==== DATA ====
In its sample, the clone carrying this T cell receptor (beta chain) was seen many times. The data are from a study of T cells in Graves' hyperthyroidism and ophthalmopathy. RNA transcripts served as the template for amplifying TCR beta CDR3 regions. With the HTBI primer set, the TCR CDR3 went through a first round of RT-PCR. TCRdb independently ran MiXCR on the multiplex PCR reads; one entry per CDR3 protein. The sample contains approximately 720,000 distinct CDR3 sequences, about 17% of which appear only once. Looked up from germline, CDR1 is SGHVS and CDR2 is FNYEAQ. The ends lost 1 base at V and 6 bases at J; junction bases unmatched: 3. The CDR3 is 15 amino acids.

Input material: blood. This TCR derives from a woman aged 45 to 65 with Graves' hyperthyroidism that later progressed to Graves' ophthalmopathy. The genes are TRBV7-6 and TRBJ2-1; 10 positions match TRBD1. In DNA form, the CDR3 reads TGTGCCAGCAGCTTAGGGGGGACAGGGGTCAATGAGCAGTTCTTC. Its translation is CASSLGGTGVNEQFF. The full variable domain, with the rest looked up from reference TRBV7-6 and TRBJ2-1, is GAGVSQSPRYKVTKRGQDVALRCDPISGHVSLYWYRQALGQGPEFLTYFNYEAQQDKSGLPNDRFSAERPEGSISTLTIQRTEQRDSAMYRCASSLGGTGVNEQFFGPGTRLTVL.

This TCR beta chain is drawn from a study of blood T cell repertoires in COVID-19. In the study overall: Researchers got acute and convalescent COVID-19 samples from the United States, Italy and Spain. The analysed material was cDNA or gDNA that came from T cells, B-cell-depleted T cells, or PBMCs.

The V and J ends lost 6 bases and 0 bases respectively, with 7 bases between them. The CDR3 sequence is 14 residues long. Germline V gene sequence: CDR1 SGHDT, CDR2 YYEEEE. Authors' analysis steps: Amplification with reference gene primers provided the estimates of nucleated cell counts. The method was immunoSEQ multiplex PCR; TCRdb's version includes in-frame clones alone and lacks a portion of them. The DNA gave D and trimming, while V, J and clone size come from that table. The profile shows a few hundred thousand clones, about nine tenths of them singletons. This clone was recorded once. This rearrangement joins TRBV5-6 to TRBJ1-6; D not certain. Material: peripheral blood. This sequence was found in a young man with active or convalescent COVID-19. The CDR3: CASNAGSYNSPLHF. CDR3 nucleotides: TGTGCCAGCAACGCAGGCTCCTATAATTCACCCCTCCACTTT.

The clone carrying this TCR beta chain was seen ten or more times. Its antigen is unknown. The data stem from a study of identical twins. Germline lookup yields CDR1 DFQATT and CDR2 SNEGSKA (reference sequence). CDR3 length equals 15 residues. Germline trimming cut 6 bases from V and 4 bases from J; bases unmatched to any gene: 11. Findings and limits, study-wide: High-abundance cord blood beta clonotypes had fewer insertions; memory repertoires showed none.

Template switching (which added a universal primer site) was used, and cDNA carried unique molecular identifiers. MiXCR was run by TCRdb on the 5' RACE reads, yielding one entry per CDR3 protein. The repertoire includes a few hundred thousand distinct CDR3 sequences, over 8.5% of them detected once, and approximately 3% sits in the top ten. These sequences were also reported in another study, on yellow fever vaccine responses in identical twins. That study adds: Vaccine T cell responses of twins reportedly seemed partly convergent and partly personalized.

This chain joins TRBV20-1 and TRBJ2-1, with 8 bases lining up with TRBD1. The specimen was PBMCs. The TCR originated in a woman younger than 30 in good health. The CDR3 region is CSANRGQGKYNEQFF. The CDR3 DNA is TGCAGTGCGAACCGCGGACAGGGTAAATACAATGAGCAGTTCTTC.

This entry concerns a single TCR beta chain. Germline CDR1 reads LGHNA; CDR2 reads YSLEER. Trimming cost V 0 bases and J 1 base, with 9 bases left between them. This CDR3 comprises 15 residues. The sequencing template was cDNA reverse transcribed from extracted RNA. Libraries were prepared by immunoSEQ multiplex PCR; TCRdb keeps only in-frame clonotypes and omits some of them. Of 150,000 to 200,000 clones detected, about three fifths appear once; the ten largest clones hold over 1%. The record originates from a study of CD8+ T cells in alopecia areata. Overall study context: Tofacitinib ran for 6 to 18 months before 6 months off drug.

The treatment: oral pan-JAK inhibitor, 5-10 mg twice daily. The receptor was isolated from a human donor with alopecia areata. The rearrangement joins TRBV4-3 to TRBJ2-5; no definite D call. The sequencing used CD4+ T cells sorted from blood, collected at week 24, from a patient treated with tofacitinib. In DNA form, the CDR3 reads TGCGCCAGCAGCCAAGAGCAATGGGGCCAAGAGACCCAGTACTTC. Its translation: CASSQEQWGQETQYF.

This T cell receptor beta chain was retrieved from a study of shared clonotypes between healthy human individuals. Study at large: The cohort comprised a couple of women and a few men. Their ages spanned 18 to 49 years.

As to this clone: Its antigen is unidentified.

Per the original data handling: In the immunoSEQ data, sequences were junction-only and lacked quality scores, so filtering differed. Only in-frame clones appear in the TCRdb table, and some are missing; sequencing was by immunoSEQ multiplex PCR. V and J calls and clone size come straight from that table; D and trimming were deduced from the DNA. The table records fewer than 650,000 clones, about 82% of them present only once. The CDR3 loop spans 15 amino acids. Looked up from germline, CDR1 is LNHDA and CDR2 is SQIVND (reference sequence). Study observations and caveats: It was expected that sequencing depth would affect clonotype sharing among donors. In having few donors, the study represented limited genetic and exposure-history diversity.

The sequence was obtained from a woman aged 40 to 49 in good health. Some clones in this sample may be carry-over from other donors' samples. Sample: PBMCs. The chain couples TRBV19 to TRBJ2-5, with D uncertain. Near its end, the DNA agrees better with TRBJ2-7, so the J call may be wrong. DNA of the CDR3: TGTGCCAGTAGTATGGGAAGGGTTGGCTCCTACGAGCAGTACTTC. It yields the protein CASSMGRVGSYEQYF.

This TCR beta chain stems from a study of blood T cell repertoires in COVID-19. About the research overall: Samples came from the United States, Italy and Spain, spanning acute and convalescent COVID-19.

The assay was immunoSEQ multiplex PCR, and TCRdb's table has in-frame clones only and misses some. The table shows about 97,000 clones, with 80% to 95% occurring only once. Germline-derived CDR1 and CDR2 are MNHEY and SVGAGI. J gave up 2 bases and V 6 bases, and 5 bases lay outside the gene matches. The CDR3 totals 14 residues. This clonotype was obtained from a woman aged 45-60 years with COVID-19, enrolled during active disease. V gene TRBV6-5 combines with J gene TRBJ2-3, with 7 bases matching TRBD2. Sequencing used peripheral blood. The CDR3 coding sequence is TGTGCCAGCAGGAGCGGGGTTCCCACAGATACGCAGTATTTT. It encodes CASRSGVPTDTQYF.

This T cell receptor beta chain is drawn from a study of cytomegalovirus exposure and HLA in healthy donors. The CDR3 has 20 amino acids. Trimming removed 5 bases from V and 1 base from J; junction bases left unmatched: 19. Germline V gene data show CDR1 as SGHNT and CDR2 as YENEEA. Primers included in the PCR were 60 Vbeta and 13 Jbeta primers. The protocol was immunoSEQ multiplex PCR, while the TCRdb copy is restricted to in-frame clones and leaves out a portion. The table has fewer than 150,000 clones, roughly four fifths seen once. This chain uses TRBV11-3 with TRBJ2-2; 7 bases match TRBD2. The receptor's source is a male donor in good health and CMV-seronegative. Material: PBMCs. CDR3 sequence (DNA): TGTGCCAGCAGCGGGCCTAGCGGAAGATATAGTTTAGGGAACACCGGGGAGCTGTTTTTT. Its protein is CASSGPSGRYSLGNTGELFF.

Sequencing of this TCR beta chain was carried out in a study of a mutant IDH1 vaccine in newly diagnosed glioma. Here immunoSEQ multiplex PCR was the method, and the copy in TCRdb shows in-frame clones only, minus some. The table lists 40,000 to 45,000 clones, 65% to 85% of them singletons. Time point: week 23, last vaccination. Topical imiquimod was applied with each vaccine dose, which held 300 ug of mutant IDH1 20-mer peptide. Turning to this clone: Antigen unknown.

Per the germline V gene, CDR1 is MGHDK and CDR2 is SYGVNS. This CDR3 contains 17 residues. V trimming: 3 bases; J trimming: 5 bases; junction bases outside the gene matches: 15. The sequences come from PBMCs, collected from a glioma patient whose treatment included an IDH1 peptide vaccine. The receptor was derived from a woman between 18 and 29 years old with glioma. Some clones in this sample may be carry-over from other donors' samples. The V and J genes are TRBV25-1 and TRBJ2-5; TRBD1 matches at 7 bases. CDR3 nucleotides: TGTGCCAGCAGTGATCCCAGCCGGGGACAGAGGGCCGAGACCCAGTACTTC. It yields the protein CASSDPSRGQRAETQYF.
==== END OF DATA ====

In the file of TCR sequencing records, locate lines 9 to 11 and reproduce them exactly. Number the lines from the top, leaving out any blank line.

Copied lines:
The treatment: oral pan-JAK inhibitor, 5-10 mg twice daily. The receptor was isolated from a human donor with alopecia areata. The rearrangement joins TRBV4-3 to TRBJ2-5; no definite D call. The sequencing used CD4+ T cells sorted from blood, collected at week 24, from a patient treated with tofacitinib. In DNA form, the CDR3 reads TGCGCCAGCAGCCAAGAGCAATGGGGCCAAGAGACCCAGTACTTC. Its translation: CASSQEQWGQETQYF.

This T cell receptor beta chain was retrieved from a study of shared clonotypes between healthy human individuals. Study at large: The cohort comprised a couple of women and a few men. Their ages spanned 18 to 49 years.

As to this clone: Its antigen is unidentified.